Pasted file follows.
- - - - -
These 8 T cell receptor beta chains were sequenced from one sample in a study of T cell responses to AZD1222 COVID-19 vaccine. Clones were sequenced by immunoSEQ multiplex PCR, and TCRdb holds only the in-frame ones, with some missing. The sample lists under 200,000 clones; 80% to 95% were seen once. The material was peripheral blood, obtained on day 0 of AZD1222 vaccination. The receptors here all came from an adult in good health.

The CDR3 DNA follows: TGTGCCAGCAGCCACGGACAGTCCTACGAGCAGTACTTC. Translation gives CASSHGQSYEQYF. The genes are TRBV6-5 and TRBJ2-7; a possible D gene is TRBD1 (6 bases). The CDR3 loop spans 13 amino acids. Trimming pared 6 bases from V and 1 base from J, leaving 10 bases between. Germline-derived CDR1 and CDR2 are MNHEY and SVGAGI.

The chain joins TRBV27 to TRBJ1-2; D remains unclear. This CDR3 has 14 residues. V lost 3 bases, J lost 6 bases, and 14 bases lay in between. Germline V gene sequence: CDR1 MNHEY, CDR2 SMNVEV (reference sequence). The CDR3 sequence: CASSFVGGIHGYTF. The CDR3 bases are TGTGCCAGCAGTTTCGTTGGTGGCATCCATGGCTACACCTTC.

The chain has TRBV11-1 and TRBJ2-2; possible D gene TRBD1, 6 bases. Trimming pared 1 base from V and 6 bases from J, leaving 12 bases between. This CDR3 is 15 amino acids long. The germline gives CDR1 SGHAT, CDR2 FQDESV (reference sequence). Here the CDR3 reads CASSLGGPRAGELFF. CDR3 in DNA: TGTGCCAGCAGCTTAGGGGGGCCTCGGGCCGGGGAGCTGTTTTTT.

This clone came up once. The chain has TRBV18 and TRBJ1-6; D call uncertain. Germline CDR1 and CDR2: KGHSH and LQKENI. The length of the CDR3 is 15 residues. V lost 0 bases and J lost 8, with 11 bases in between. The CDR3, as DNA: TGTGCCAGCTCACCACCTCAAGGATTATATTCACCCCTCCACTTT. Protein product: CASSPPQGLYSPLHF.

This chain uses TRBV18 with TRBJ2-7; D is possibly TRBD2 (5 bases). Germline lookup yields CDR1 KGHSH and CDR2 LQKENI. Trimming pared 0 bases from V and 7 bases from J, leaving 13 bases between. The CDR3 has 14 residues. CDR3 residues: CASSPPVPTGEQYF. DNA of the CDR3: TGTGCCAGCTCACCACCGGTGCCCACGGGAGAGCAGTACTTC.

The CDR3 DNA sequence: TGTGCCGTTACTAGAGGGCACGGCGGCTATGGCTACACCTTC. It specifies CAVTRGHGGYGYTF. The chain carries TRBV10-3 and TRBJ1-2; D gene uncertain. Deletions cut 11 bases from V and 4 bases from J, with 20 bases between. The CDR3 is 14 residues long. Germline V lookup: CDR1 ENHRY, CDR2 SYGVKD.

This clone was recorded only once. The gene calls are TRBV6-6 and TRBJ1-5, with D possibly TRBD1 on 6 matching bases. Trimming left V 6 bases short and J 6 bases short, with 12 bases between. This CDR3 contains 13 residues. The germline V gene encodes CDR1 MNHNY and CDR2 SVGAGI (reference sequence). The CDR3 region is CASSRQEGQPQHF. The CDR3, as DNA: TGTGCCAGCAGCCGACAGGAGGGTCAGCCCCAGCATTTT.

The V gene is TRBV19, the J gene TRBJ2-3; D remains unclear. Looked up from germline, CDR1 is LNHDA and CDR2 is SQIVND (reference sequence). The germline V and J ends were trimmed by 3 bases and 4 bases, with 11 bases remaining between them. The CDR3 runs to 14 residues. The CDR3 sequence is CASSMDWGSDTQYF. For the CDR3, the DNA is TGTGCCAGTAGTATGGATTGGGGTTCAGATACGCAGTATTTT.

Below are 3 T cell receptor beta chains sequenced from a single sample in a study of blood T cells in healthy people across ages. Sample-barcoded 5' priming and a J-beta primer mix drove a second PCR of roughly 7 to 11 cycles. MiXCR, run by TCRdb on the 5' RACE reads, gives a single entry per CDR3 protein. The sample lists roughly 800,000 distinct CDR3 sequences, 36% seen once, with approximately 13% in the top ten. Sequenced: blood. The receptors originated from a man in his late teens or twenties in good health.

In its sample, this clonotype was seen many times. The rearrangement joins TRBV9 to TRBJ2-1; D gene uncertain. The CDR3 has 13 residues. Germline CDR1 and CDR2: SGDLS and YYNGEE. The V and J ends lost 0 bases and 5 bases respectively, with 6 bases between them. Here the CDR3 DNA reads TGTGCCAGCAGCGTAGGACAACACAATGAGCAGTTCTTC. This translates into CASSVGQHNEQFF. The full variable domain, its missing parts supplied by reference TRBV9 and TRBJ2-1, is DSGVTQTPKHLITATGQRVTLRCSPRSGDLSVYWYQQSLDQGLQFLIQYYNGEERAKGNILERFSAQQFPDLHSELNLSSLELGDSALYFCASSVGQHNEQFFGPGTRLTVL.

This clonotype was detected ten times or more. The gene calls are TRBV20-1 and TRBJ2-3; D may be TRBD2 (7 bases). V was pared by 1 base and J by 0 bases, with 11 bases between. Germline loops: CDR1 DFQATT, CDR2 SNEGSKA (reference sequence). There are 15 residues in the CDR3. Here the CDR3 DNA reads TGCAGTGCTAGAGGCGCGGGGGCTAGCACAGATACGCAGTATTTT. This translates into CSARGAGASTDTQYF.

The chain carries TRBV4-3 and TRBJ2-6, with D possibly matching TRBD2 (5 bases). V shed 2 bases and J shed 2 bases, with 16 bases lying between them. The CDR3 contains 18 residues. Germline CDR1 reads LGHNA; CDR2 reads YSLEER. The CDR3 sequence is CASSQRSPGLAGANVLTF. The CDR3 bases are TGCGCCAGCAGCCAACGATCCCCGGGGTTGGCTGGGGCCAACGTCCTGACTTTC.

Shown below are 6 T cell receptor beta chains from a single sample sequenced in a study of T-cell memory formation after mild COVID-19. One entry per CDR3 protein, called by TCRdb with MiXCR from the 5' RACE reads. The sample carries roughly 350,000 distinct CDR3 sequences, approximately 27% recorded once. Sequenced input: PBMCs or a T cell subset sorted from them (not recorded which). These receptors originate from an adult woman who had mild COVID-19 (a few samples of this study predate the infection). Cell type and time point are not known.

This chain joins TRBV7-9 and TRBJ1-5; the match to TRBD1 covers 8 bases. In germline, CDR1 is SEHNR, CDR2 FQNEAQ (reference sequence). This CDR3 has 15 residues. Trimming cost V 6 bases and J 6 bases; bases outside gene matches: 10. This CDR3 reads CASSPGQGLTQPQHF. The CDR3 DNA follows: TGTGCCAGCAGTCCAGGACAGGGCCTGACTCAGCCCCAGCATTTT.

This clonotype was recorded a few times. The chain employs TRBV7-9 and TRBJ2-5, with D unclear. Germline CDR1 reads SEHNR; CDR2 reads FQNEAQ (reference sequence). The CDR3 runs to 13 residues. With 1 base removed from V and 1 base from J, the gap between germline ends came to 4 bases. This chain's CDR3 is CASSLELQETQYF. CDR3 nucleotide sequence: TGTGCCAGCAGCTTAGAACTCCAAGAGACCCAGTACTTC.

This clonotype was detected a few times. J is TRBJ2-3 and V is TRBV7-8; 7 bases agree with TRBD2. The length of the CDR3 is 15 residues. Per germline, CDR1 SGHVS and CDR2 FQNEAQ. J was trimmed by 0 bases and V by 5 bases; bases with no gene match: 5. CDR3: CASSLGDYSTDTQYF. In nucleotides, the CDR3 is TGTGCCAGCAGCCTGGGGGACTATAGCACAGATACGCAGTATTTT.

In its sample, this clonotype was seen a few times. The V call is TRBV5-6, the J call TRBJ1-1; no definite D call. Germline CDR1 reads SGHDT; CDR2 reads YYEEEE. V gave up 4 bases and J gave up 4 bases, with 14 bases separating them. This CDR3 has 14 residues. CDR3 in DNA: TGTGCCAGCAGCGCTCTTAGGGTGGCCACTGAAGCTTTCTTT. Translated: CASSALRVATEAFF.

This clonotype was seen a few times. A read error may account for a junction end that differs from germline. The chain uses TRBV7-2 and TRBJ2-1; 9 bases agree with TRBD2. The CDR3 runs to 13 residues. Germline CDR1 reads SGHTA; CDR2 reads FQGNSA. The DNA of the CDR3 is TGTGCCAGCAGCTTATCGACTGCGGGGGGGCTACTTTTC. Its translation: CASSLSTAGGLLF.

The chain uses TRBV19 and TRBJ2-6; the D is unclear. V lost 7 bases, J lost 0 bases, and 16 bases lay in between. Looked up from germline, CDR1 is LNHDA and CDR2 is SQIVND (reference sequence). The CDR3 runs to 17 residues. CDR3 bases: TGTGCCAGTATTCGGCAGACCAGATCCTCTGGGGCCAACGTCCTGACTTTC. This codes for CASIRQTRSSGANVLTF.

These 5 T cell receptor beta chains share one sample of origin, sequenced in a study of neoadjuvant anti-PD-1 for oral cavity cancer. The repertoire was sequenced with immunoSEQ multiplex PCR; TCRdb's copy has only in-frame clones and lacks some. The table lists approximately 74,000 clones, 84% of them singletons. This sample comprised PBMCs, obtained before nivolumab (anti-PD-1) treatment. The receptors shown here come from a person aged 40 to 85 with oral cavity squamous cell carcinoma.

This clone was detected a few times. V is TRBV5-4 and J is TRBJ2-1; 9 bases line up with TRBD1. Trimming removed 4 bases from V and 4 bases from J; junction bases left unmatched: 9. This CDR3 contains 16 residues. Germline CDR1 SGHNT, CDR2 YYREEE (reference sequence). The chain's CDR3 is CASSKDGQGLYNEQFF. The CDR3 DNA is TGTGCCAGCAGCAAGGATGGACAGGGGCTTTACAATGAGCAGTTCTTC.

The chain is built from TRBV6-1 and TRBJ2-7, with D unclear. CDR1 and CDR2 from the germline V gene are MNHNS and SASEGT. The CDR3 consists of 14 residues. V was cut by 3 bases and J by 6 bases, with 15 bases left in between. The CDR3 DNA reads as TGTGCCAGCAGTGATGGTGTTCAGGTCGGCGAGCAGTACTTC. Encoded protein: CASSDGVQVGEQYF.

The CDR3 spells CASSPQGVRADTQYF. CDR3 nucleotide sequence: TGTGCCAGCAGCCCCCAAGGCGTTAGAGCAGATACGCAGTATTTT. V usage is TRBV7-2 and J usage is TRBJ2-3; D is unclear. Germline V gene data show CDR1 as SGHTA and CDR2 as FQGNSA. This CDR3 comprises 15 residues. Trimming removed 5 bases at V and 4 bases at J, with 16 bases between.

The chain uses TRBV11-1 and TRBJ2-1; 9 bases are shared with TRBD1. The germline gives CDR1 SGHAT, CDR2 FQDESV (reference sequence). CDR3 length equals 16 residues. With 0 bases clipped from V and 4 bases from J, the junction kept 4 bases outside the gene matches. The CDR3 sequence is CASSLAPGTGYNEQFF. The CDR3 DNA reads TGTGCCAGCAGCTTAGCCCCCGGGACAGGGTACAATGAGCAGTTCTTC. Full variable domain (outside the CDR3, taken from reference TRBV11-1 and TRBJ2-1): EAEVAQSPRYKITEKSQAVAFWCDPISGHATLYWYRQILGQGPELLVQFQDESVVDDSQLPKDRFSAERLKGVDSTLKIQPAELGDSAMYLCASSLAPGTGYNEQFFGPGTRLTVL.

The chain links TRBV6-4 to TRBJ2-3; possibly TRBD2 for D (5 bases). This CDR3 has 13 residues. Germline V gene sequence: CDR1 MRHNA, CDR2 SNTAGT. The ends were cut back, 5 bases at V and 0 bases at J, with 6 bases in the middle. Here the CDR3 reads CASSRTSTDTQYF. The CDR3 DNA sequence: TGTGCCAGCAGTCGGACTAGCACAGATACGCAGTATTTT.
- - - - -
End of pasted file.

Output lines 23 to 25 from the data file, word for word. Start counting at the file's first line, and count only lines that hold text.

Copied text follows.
The chain is built from TRBV6-1 and TRBJ2-7, with D unclear. CDR1 and CDR2 from the germline V gene are MNHNS and SASEGT. The CDR3 consists of 14 residues. V was cut by 3 bases and J by 6 bases, with 15 bases left in between. The CDR3 DNA reads as TGTGCCAGCAGTGATGGTGTTCAGGTCGGCGAGCAGTACTTC. Encoded protein: CASSDGVQVGEQYF.

The CDR3 spells CASSPQGVRADTQYF. CDR3 nucleotide sequence: TGTGCCAGCAGCCCCCAAGGCGTTAGAGCAGATACGCAGTATTTT. V usage is TRBV7-2 and J usage is TRBJ2-3; D is unclear. Germline V gene data show CDR1 as SGHTA and CDR2 as FQGNSA. This CDR3 comprises 15 residues. Trimming removed 5 bases at V and 4 bases at J, with 16 bases between.

The chain uses TRBV11-1 and TRBJ2-1; 9 bases are shared with TRBD1. The germline gives CDR1 SGHAT, CDR2 FQDESV (reference sequence). CDR3 length equals 16 residues. With 0 bases clipped from V and 4 bases from J, the junction kept 4 bases outside the gene matches. The CDR3 sequence is CASSLAPGTGYNEQFF. The CDR3 DNA reads TGTGCCAGCAGCTTAGCCCCCGGGACAGGGTACAATGAGCAGTTCTTC. Full variable domain (outside the CDR3, taken from reference TRBV11-1 and TRBJ2-1): EAEVAQSPRYKITEKSQAVAFWCDPISGHATLYWYRQILGQGPELLVQFQDESVVDDSQLPKDRFSAERLKGVDSTLKIQPAELGDSAMYLCASSLAPGTGYNEQFFGPGTRLTVL.